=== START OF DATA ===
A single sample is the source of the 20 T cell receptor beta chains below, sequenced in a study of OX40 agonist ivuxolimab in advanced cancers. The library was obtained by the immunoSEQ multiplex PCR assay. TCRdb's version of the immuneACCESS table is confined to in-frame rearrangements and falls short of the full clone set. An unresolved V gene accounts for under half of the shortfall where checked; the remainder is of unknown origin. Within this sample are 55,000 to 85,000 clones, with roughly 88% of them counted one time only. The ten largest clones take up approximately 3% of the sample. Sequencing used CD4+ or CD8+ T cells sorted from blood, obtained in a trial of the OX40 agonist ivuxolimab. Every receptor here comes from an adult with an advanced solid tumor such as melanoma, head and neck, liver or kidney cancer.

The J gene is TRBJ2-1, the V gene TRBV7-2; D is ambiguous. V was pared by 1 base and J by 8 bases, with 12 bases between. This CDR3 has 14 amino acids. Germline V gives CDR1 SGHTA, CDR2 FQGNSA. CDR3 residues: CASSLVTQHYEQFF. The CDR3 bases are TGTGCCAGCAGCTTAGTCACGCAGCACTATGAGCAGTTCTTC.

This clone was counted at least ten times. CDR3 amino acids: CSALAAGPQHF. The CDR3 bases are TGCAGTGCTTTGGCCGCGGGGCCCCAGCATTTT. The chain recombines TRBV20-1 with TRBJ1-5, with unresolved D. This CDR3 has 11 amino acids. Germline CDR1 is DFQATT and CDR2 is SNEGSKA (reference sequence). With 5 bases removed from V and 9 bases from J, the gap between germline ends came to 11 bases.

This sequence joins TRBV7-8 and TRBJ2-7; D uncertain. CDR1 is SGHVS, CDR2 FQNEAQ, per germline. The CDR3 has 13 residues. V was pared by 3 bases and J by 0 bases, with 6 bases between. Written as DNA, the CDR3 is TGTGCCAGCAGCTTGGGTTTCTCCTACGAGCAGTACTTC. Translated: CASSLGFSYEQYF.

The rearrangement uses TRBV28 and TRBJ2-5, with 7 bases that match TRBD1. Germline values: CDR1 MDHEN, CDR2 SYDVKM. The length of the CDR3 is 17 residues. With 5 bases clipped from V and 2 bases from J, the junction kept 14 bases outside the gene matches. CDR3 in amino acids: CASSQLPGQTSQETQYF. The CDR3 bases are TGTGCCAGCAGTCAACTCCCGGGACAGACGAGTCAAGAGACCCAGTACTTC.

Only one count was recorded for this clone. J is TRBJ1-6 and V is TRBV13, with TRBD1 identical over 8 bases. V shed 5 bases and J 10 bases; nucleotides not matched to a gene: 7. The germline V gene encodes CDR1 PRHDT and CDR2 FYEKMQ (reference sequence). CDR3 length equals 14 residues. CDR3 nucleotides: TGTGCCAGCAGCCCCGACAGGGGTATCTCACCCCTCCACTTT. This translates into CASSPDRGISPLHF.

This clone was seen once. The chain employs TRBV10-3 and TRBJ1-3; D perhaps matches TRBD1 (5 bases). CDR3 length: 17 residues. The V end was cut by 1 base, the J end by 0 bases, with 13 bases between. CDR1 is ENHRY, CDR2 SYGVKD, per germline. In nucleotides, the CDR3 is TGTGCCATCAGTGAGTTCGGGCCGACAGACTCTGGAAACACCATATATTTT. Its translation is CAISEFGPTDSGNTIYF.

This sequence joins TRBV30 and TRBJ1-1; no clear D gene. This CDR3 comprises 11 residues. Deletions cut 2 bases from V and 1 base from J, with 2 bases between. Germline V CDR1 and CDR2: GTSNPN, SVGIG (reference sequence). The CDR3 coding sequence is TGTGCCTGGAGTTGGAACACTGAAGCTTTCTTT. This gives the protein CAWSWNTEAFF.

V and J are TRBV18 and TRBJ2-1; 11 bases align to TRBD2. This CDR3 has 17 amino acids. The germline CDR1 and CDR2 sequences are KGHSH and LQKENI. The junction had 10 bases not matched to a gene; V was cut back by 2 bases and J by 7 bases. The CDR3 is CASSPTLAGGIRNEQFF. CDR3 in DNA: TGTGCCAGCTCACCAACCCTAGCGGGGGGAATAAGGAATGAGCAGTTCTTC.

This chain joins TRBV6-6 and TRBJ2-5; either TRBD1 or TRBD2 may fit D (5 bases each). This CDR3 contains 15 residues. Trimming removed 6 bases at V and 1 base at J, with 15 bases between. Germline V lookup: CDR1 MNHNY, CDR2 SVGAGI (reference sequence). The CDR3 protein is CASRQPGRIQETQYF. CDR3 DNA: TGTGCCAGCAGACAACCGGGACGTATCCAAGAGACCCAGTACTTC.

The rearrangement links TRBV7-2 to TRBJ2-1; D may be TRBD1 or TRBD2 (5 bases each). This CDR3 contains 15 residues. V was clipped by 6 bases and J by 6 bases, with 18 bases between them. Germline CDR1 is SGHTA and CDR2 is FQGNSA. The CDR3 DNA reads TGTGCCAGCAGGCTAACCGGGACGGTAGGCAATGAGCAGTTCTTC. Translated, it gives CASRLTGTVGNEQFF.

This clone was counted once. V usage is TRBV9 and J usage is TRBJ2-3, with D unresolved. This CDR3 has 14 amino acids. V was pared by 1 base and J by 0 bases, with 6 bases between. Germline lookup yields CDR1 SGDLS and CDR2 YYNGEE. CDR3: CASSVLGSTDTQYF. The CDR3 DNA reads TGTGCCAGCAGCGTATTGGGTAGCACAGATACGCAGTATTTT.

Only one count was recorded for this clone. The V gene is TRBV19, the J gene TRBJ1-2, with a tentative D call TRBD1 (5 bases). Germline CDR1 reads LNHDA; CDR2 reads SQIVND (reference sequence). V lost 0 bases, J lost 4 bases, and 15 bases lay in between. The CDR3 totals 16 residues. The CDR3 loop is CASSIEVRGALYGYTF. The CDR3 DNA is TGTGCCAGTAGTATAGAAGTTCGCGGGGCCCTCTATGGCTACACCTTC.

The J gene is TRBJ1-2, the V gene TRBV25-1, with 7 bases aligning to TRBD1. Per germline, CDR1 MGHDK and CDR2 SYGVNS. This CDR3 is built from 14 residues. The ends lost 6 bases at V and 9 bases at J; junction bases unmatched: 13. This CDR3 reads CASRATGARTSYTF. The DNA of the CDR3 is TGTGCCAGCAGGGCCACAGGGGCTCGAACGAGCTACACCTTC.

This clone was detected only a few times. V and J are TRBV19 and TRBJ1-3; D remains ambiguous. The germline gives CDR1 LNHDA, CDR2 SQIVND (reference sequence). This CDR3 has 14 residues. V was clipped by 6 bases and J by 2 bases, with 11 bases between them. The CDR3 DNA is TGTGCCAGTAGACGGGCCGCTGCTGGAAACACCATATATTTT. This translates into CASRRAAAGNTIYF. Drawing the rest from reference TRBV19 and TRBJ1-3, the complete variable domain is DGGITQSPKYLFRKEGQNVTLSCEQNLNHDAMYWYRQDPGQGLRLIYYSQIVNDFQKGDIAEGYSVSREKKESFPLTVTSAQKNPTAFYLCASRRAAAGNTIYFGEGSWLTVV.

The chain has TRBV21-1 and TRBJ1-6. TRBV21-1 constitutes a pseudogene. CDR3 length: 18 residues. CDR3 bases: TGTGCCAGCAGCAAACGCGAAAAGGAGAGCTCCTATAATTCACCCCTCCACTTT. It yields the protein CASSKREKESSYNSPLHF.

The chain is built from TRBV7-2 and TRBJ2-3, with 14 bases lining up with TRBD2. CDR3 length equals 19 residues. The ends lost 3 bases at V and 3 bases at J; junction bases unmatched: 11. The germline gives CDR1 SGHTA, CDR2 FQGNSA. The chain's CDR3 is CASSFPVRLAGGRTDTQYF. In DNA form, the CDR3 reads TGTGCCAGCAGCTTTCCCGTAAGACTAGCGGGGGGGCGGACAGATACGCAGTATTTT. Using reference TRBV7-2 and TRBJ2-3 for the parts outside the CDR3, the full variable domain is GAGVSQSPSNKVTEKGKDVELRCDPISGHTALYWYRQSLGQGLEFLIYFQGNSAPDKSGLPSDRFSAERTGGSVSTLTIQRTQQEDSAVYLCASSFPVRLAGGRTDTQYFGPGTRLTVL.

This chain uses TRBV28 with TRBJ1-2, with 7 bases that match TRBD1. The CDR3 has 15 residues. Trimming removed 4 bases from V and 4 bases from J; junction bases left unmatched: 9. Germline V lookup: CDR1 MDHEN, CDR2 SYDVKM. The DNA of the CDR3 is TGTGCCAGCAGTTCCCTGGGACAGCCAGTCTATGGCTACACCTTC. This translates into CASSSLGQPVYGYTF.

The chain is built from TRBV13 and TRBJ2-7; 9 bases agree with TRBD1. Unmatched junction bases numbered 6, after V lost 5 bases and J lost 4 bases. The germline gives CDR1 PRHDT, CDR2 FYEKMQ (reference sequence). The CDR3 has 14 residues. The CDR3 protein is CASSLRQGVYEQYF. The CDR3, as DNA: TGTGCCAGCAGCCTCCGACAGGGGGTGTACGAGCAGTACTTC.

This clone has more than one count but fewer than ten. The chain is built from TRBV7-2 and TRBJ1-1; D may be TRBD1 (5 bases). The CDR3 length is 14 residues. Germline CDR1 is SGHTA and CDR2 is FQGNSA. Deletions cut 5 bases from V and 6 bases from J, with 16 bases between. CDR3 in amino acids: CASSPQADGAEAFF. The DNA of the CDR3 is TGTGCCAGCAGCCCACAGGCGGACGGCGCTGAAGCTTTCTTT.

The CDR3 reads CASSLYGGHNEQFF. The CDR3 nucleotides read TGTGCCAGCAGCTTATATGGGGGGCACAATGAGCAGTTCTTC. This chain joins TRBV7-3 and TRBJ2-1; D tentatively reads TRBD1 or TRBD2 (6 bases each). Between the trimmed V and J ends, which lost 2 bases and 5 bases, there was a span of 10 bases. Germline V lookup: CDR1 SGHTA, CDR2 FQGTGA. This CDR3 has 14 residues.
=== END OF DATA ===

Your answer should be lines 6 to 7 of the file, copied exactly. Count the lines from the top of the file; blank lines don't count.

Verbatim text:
Only one count was recorded for this clone. J is TRBJ1-6 and V is TRBV13, with TRBD1 identical over 8 bases. V shed 5 bases and J 10 bases; nucleotides not matched to a gene: 7. The germline V gene encodes CDR1 PRHDT and CDR2 FYEKMQ (reference sequence). CDR3 length equals 14 residues. CDR3 nucleotides: TGTGCCAGCAGCCCCGACAGGGGTATCTCACCCCTCCACTTT. This translates into CASSPDRGISPLHF.

This clone was seen once. The chain employs TRBV10-3 and TRBJ1-3; D perhaps matches TRBD1 (5 bases). CDR3 length: 17 residues. The V end was cut by 1 base, the J end by 0 bases, with 13 bases between. CDR1 is ENHRY, CDR2 SYGVKD, per germline. In nucleotides, the CDR3 is TGTGCCATCAGTGAGTTCGGGCCGACAGACTCTGGAAACACCATATATTTT. Its translation is CAISEFGPTDSGNTIYF.